The senior and his flute move slowly to the side. The snake follows the movement. The old man is a danger to them. His gourd on the flute is the part of his body closest to her. She must be careful of that. She fixes the pumpkin in front of her eyes. That it doesn't bite is survival economy. She has to be economical with her poison. If it bites, the bite has to be right and take out the opponent. As long as the pumpkin and the man move calmly, she too remains calm and just follows the movements exactly. Man and animal slowly commute from one side to the other, back and forth.That's the whole trick. Should she take a bite, she'll bite the pumpkin.
The snake seems tired and lean to me. It lacks natural tension. My feeling is confirmed when the man gets up and fishes the reptile out of the basket with his bare hand. It hangs helplessly from the hand like a rope. She doesn't even attempt a bite. People are still impressed. When he approaches the audience, they rush back. At some point he lets the animal slide back into the basket and closes it with the lid.
He asks for donations. His ten year old son walks around with a tin cup. Until then, I hadn't noticed the boy. I thought he was a spectator's child. The coins tinkle only sparsely. Mini donations.
The people crumble. I use this to noisily clatter a thick Deutsche Mark into the pot for the boy in front of the father's eyes.
He realizes that I have a different interest than people.
“I'm from Germany,” I reveal. “I also have poisonous snakes there.” All in French. It actually got better and better over the course of my trip.
I deliberately conceal the fact that my two adders are as small as two cooked macaroni compared to his anchor ropes. I can take a seat next to his carpet. The next show won't start for 15 minutes.
"Do you have any more cobras at home?" I want to know.
“Oh yes, two,” he replies.
“May I see you later? I would give you five German marks for it. ”I can risk that easily because the bakers of all nations have given me plenty of bread and my pocketbook is well filled.
The man bites. It's not just the money that attracts him. There is also something exotic about me, this young man with a bicycle from Germany. He wants to show me to the family. Tourists weren't invented at that time. Not even the vocabulary existed.

Finally he finishes his performances. I follow him excitedly. I have to push the bike. The streets are getting narrower and narrower. The houses are at ground level and the poorer the further we get away from Djemaa el-Fna. Finally we enter a back yard. One of the doors leads into his apartment. It's depressingly simple. Two little girls and his wife come out of a back room. First of all, of course, there is a lot of excitement. “Who is that?” You will have asked, and he will have answered you the devil knows what. His son empties the tin cup. The result will hardly stop hungry mouths, I think with a look at it. My five German marks are all the more valuable.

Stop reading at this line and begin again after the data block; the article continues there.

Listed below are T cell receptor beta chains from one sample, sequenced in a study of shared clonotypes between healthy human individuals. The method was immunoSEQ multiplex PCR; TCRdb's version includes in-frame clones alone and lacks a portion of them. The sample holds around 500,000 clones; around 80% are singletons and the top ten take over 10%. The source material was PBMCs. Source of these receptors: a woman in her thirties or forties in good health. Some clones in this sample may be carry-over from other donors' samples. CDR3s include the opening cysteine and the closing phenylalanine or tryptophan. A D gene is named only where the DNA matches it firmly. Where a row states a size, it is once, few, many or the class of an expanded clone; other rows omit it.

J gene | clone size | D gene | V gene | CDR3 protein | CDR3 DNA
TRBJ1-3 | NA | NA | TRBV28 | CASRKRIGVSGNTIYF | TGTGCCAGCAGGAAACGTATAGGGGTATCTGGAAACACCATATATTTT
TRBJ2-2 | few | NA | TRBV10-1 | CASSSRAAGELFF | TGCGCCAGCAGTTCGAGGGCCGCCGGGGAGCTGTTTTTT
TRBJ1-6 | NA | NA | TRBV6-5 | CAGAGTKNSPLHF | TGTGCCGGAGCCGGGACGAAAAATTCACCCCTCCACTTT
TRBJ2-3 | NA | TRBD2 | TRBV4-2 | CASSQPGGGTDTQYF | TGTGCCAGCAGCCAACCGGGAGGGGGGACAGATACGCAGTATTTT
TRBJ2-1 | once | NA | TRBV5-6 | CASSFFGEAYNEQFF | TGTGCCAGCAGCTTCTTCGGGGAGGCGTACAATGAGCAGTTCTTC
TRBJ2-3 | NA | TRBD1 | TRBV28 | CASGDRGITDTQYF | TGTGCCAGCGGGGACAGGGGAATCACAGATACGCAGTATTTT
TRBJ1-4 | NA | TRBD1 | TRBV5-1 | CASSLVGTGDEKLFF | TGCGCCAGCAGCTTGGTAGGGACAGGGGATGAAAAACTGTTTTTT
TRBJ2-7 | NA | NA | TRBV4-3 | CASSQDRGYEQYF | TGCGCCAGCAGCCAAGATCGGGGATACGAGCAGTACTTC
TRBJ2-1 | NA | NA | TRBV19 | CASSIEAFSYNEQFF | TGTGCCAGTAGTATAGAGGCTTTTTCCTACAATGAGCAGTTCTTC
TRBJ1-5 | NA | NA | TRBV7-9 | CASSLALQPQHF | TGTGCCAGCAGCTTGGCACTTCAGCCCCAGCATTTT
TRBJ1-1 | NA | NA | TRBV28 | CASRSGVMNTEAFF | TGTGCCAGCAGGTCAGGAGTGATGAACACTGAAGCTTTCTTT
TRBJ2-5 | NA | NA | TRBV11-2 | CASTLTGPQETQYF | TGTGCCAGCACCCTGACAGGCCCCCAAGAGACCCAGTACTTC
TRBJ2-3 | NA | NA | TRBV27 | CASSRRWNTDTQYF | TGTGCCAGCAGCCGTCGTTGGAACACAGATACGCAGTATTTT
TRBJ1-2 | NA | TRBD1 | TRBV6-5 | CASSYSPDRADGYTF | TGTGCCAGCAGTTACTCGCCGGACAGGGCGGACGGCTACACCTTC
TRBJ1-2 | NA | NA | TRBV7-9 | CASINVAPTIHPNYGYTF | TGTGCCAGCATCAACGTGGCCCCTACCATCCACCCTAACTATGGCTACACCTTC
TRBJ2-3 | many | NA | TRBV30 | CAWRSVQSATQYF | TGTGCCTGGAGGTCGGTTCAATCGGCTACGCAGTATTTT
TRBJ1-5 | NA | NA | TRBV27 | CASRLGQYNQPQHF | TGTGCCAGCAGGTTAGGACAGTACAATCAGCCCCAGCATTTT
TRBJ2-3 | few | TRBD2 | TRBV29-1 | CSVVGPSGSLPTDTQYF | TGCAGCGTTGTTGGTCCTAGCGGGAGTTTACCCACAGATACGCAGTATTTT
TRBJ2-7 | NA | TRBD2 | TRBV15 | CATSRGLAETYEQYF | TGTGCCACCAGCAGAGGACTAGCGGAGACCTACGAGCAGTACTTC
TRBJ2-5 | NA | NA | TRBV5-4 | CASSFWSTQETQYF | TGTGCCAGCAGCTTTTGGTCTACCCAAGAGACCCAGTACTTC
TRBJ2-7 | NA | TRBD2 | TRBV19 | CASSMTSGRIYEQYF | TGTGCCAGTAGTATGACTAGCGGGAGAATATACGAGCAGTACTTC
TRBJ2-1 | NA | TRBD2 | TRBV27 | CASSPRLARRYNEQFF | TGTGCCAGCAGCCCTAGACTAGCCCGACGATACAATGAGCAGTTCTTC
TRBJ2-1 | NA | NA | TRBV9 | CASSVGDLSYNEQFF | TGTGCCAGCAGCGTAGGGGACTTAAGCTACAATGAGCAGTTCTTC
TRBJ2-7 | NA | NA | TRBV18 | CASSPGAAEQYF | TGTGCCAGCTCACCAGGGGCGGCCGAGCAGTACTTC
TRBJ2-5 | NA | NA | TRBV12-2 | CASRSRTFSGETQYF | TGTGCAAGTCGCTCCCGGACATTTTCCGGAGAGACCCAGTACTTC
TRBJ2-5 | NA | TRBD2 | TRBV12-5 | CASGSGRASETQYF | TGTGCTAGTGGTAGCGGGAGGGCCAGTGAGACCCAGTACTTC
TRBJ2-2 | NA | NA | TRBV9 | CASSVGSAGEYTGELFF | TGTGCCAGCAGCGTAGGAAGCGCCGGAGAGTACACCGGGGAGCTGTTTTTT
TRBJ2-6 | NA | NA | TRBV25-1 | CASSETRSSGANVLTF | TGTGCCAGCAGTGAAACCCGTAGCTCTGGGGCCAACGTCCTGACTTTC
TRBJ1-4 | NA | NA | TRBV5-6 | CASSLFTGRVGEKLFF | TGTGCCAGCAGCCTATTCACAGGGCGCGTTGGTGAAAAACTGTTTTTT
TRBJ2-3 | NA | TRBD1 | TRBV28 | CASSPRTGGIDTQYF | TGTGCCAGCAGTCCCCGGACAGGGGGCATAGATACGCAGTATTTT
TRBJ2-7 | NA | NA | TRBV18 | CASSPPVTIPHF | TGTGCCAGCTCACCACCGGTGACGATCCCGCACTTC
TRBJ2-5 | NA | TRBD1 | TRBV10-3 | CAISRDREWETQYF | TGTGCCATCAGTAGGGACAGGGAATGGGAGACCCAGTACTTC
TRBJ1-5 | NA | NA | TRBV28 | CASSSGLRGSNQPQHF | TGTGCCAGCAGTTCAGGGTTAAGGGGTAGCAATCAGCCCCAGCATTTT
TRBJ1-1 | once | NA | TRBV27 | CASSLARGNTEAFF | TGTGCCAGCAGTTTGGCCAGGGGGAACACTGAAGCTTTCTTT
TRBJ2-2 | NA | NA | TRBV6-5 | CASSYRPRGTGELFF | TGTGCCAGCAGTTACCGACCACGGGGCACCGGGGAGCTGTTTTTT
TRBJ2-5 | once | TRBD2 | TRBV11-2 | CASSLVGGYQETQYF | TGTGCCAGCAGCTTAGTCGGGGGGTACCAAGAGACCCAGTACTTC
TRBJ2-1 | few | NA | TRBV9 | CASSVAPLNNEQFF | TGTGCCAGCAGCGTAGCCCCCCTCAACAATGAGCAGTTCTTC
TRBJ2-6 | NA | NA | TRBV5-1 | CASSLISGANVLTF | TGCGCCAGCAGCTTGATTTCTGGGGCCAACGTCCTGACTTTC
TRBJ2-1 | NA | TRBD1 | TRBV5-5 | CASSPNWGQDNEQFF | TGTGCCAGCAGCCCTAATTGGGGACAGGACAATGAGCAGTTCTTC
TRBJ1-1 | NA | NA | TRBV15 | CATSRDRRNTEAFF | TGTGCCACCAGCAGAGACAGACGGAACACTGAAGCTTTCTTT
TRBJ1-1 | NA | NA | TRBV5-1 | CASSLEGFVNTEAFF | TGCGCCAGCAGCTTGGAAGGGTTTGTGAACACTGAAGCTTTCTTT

Despite all the modesty in life, I am offered the obligatory tea. In a metal cup very similar to the collector's cup. Were the dusty coins in there yesterday, I wonder silently and with regard to my health. But very quickly the thirst is bigger than my mind. The beguiling are the fresh peppermint leaves. Peppermint - the incense of the little cyclist. It gives the tiny room a completely different atmosphere.
Finally I can't take it anymore. "Where are your other snakes?" I want to know. So far I have looked in vain for a terrarium.
"Ali, get her!", He must have told his son, because he leaves immediately barefoot and comes back with a sack. He puts it at his father's feet. The sack moves and I realize: This is what a Moroccan terrarium looks like.
The old man patiently opens the inextricable knot in the semi-darkness of the room. He should have it patented, I still think. It's as secure as a padlock. He's finally made it and unexpectedly tips the contents right between his and my feet. Without any fuss. As if he were presenting two ropes to me. I jump back. Keep a distance of one meter from cobras.
“Don't be afraid, they won't bite,” he laughs.
"Why not?" Does it have non-toxic cobras to offer in addition to the wonder knot?
The two reptiles are trying to escape in any direction. He grabs her somewhere on the body without any care and pulls her towards him. Like cuddly toys. Or like fabric snakes. And sure enough - they don't even attempt a bite. As before on the square. "Look here," he explains to me. “I sewed their mouths shut. They can't bite at all. "
I am appalled. Did I cycle all the way from Germany to Marrakech for this? Since I had imagined my performance on German stages completely different. I wanted to perform in a three by three meter glass cage with six healthy animals at the same time, and not with such placebo cobras.
"How do you feed her?" I choke out at least. I hardly get my own lips moved. At the same time I wonder whether I should give him the promised five marks at all. The man bags the animals again and cleverly devises another suspected patent knot.